BEIRUT (Reuters) - A car bomb likely planted by al Qaeda splinter group the Islamic State in Iraq and the Levant (ISIL) killed two rival rebel leaders and five others in eastern Syria, a group that monitors the violence said on Tuesday.
ISIL, a hardline Islamist group which has seized swathes of territory in Syria and Iraq, has been fighting rival insurgents for months to consolidate its grip on Syria’s oil-producing Deir al-Zor province on the border with Iraq.
The infighting has killed more than 600 fighters and driven tens of thousands from their homes.
A car bomb in the town of al-Shamatiyeh killed seven people including a judge from the al Qaeda-linked Nusra Front and a commander of Ahrar al-Sham, another hardline Islamist group, late on Monday, the Britain-based Syrian Observatory for Human Rights said.
Capturing parts of Deir al-Zor would help ISIL link up its territorial gains across Syria and Iraq, where it overran the country’s second-biggest city of Mosul last week.
ISIL fought with the rival groups as it tried to advance towards the town of Busayra in the east of Deir al-Zor province on Monday, the Observatory said.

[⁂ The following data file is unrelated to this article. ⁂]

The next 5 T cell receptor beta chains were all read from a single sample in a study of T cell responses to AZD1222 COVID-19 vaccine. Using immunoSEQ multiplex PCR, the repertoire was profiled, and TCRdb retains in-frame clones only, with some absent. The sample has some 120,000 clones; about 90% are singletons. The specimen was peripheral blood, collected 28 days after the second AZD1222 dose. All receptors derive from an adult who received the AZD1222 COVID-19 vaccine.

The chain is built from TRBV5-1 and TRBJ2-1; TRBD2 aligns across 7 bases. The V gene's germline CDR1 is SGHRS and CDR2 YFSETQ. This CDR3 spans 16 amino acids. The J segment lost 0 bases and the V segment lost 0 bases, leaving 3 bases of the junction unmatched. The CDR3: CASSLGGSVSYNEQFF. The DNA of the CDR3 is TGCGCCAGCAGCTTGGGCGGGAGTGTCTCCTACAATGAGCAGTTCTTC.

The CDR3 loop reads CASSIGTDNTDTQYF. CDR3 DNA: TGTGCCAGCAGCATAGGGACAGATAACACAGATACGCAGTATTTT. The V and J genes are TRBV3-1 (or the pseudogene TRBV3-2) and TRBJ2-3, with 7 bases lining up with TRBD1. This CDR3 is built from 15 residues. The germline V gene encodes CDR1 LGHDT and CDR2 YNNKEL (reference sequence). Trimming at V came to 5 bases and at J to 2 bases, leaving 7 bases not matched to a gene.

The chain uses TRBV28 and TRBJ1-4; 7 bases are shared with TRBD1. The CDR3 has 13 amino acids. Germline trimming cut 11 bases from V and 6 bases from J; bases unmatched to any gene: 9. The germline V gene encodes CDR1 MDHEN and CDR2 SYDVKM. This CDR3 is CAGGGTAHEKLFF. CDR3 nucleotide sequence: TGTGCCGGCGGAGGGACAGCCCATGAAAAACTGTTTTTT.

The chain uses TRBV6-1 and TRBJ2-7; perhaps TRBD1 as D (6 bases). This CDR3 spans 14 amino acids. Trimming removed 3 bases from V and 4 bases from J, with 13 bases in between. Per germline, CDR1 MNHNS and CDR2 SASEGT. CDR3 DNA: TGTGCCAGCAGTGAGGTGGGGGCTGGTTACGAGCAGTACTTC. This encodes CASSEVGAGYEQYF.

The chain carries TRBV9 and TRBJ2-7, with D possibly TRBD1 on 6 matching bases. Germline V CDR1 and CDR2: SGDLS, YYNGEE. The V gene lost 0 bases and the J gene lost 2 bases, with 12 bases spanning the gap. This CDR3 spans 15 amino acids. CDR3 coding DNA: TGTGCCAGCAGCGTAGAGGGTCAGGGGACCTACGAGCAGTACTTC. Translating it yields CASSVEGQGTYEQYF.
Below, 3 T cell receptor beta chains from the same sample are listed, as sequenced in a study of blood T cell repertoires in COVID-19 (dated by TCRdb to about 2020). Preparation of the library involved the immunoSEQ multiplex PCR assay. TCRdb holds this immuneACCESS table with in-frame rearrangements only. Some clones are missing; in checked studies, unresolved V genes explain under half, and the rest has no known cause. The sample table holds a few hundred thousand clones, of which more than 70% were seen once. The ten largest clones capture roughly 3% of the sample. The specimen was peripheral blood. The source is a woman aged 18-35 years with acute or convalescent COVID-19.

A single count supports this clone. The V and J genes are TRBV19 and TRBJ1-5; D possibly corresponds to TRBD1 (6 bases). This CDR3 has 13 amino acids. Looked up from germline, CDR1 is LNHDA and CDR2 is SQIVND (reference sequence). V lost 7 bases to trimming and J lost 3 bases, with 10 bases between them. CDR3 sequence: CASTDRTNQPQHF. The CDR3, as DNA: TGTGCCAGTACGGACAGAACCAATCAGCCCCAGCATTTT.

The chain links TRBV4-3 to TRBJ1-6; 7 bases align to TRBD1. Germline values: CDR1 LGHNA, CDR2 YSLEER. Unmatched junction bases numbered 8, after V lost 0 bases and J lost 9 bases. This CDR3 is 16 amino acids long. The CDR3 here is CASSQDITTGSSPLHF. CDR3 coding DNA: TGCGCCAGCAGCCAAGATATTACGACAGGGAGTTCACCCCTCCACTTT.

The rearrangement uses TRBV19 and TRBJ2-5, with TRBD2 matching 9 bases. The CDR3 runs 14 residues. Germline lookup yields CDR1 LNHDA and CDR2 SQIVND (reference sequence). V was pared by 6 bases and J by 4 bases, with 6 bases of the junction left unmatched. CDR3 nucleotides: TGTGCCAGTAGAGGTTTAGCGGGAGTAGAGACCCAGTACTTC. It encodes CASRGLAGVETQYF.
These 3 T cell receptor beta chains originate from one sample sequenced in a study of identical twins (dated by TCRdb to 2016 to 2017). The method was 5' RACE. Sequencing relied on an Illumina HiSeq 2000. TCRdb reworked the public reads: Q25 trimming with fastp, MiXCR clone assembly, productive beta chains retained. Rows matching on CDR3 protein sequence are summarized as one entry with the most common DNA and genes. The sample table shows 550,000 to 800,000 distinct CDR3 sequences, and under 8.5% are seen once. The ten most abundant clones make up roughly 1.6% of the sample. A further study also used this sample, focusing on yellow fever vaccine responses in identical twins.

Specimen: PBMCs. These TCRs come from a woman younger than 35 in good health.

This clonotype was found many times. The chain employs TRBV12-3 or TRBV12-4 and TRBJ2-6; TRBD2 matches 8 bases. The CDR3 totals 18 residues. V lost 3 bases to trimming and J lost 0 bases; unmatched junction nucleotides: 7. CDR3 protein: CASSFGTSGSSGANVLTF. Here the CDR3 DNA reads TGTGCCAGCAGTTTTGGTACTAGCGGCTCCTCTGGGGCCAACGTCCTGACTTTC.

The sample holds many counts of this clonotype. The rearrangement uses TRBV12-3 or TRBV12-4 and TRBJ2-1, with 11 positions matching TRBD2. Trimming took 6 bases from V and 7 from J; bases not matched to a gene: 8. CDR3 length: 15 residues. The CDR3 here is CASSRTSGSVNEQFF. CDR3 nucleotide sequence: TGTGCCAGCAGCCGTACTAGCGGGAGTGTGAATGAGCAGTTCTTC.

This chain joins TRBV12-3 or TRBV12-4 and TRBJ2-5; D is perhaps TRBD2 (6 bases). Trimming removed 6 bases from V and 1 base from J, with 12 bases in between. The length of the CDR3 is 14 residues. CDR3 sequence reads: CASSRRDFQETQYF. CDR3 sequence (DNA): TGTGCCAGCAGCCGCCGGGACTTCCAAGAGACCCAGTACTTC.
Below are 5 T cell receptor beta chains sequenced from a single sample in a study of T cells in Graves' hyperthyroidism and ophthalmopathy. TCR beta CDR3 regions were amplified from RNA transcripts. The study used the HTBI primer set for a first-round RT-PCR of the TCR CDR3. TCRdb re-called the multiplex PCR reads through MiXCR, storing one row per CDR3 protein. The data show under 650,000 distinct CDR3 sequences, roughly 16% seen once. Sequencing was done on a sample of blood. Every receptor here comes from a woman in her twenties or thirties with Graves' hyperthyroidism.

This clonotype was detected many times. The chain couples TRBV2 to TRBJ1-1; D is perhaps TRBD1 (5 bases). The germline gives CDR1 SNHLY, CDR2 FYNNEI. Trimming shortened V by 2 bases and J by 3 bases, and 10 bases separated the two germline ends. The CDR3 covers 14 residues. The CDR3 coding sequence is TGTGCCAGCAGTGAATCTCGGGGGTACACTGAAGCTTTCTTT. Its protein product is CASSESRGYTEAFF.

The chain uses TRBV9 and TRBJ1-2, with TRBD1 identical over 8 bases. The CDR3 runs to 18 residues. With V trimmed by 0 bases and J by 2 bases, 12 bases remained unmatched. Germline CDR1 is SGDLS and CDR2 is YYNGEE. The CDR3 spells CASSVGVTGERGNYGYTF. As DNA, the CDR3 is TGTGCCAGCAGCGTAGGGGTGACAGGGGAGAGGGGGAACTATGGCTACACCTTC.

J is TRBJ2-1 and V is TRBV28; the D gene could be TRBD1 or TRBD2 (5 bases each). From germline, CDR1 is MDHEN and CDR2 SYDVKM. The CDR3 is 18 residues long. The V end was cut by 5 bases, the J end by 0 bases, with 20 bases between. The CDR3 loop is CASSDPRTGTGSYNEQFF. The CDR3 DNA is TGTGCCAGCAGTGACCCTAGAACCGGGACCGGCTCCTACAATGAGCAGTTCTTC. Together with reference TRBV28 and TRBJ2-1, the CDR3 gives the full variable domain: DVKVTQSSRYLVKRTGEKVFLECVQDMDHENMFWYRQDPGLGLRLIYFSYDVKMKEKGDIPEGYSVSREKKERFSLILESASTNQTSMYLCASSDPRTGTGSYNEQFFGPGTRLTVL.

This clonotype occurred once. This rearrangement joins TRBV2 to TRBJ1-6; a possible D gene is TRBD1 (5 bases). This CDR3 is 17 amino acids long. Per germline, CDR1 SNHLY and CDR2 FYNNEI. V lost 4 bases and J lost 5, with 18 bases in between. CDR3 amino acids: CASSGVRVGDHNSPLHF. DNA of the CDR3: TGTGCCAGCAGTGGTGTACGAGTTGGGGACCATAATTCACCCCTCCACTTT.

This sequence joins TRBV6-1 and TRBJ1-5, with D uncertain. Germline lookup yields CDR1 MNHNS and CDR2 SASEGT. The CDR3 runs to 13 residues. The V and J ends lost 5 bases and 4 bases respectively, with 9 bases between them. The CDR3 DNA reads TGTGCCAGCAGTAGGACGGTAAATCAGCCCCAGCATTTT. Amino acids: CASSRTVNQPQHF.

An ISIL fighter also detonated a suicide vest in an assassination attempt on the leader of another rebel brigade in al-Howayij in Deir al-Zor late on Monday, the Observatory said, saying the leader was wounded and several of his relatives killed.
Rebel infighting and the rise of hardline combatants has deterred Western states from providing arms to more moderate opposition fighters and undermined the three-year-old uprising against Assad which started as a protest movement.
The Observatory said last week that the Syrian branch of ISIL had put fighting on hold in Syria while it brought in weapons seized inside neighbouring Iraq.
Its fighters appeared to have held back in Syria last week, especially in their eastern stronghold near the Iraqi border, while their Iraqi wing was making rapid military gains.
Reporting by Sylvia Westall; editing by Ralph Boulton